4) Try and try again: If the idea does not work or the conflict is not resolved, pick another idea and start again. Remember that working through conflict takes work and is a skill that we have to develop and learn over time.
After we create an anchor chart with the 4 steps to conflict resolution, a case study is presented to model the steps. Students role play and share out their methods of resolving the conflict in the case study.
Finally, the conflict becomes real for the students as an activity is introduced. Students are divided into groups of 4. Each group is provided a marker and some paper. Each marker has 4 equal pieces of string taped to it. Each student can hold one string at the end of the string. They are not allowed to touch the marker, paper, or move their hands up the string closer to the marker. They are presented the challenge of having to draw pictures as a group holding only their string.
Time is provided to Communicate and Think (Brainstorm). The first challenge is presented (“Draw the letter ‘A'”) and the conflict ensues. As groups work to complete the assigned task, tensions arise. Voices get loud. Emotions escalate. Typically some groups stay calm and work together. More commonly, groups become very tense, agitated, and begin to implode unable to complete the task.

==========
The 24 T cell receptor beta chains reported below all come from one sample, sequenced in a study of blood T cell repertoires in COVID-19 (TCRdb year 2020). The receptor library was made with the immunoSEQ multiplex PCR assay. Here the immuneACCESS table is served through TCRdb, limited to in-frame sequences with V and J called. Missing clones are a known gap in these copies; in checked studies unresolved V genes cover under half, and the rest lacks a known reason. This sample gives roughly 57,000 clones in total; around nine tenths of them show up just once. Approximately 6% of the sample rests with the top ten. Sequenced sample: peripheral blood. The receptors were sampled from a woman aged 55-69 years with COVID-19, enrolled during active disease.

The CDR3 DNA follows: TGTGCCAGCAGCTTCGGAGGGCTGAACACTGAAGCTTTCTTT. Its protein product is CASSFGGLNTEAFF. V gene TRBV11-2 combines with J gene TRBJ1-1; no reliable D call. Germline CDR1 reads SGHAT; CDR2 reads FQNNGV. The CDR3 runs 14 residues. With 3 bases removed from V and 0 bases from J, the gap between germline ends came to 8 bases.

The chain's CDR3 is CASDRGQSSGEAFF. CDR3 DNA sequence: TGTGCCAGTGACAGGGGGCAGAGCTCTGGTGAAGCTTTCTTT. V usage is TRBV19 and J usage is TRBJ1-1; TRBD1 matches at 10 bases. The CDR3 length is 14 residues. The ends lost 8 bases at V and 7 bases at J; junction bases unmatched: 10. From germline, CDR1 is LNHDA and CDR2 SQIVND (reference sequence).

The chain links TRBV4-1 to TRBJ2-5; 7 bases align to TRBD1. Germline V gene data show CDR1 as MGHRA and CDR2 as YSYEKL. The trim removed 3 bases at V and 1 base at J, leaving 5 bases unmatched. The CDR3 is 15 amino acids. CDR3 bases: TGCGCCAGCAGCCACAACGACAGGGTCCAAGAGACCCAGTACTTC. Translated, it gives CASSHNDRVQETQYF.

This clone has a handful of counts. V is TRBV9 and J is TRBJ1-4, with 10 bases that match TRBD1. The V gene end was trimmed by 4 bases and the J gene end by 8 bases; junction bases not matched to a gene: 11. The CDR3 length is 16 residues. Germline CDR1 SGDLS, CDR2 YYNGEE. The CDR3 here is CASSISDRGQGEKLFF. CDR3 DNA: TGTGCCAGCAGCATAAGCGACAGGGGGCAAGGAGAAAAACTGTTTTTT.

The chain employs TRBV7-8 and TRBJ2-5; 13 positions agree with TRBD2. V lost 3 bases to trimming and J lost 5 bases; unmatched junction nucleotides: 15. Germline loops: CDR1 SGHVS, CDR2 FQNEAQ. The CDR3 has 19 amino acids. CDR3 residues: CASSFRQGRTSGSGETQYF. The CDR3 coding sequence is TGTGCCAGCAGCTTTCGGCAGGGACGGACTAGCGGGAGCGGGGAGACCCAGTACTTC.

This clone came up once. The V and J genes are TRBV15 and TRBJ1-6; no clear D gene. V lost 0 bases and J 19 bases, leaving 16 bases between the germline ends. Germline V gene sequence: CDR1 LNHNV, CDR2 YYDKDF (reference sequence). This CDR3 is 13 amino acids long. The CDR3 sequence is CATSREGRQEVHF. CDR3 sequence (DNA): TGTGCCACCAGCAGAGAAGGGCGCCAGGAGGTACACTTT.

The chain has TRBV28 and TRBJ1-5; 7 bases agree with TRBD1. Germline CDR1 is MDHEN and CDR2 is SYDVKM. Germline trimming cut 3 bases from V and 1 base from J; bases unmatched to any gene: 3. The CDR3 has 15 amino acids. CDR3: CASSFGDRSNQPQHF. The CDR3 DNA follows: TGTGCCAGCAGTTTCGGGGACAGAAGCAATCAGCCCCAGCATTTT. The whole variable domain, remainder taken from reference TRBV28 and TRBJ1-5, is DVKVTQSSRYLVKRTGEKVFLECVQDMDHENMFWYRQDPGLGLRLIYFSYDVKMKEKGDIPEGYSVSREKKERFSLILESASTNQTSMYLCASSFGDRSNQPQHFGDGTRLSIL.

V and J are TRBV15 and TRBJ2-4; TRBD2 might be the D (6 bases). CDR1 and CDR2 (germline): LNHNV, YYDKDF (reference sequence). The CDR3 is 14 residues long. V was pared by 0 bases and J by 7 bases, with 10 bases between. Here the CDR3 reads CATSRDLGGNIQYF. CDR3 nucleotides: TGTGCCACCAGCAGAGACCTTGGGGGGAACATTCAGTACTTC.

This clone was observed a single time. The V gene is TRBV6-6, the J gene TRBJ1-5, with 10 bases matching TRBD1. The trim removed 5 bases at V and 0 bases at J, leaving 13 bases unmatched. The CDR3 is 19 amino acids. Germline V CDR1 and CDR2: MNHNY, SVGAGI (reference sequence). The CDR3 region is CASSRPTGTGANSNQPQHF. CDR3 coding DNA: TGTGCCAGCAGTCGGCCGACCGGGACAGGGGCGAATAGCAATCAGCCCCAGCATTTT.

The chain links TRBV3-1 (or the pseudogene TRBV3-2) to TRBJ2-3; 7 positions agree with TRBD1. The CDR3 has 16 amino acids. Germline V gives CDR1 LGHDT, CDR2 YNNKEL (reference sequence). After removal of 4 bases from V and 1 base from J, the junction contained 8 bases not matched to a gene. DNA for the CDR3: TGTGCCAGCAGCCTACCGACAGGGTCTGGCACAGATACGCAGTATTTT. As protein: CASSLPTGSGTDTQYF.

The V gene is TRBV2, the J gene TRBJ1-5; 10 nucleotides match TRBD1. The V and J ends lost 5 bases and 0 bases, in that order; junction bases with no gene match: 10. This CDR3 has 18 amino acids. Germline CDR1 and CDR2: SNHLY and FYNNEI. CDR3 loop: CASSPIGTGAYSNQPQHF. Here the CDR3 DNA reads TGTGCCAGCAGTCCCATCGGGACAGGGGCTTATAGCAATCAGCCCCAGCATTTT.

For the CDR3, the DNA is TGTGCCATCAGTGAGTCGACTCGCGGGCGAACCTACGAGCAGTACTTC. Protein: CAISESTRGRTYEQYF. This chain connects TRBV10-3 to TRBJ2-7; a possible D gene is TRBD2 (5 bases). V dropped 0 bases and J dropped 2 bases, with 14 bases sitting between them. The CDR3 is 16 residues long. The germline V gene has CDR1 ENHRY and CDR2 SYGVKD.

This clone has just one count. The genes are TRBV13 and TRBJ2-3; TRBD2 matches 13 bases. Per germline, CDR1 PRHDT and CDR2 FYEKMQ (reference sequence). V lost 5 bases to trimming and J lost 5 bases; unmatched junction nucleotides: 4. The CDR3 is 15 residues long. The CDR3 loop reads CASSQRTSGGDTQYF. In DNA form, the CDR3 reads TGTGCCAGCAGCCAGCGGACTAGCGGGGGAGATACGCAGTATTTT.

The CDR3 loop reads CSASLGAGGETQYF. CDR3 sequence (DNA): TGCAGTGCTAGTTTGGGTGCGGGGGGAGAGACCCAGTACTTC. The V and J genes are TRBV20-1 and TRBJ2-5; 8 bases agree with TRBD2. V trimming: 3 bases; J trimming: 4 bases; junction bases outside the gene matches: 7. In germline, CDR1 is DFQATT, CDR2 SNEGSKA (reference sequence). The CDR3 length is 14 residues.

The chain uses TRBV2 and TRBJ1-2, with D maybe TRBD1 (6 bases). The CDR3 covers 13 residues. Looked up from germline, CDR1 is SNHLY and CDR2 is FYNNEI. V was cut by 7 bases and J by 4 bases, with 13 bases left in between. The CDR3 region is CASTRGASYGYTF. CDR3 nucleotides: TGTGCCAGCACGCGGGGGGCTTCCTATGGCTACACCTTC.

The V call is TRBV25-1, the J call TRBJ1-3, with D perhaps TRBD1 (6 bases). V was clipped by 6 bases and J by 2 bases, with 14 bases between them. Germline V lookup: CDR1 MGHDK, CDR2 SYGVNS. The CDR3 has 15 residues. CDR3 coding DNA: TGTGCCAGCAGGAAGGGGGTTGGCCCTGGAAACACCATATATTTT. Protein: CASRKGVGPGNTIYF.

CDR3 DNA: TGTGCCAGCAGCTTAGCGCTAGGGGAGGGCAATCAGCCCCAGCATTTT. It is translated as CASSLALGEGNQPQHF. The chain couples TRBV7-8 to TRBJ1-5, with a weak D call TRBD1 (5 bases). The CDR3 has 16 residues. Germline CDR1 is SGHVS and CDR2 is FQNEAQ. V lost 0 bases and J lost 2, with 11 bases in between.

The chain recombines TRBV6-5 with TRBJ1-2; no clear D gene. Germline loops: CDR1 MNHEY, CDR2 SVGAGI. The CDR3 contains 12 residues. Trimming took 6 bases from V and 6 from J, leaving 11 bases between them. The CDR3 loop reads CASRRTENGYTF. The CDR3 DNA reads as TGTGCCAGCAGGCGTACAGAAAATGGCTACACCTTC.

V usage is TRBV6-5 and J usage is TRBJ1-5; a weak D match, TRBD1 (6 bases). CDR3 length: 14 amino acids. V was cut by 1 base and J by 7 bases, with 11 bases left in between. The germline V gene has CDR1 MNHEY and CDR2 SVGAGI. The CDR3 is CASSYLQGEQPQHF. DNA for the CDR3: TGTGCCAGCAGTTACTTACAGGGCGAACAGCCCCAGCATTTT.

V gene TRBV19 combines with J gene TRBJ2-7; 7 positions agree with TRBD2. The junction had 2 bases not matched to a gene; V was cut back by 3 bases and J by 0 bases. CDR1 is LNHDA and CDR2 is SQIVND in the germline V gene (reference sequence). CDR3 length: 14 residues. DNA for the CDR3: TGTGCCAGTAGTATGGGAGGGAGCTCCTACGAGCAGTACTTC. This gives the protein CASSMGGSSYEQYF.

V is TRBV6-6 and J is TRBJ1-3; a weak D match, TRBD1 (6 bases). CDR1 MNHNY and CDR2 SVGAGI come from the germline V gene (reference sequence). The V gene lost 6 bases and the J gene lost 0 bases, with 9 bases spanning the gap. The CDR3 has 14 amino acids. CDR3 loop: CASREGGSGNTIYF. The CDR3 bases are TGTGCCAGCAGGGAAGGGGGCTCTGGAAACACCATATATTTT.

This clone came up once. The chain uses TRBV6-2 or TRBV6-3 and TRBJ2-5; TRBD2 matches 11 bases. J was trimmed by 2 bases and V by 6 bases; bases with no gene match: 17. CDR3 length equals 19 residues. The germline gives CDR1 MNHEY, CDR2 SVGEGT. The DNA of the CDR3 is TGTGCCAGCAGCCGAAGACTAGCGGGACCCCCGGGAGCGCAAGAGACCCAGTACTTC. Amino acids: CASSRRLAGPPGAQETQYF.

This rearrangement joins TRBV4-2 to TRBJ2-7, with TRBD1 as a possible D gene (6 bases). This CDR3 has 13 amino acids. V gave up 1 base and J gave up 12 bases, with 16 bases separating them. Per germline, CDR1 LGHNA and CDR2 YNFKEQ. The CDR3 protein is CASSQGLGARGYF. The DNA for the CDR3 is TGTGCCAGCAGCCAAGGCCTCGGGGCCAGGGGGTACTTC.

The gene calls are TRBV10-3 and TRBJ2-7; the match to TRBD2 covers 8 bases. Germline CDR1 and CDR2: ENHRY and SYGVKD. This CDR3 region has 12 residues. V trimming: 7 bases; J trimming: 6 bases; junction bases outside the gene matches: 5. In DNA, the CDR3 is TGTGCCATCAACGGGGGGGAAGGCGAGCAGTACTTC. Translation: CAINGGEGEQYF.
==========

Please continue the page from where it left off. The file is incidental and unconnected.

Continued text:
After a few moments, the task is stopped and students are asked to be reflective. How many had conflict? How many continued to communicate, think, compromise, and try new strategies? How many used attacking language and gave up? What would need to change for their group to be successful in their second attempt?
As the activity continues and the challenges get a little more difficult (draw a triangle, square and circle. Draw your teacher), groups continue to struggle through with conflict. Some become more aware of stopping to talk, re-strategize, and listen to one another. Others continue to be caught in frustration and unable to be productive.
Finally, we regather as a class to debrief. The question, “Tell me what happened?” is presented and the students begin to respond in a variety of ways. Some celebrate their successes. Others reflect on their failure. Some name where their team got off track. Others try to play the blame game and accuse one team member. More often than not, the class makes the connection that they were deliberately put under stress and in a tough group situation to see how they reacted and if they remembered “C-T-C-T.”
When asked, “What do you think this activity has to do with exhibition?” many students understand that it will take a team to create a final project. Most likely there will be conflict within this team. The best thing is to stay solution-focused and work through the tension before it gets too big to manage.
The guidance is not a catch all. Through the exhibition process there is still ample conflict we guide and assist groups through. However, being proactive in teaching conflict resolution skills and normalizing group conflict provides a healthy jumping off point for groups as they head into the rewarding, yet stress, exhibition process.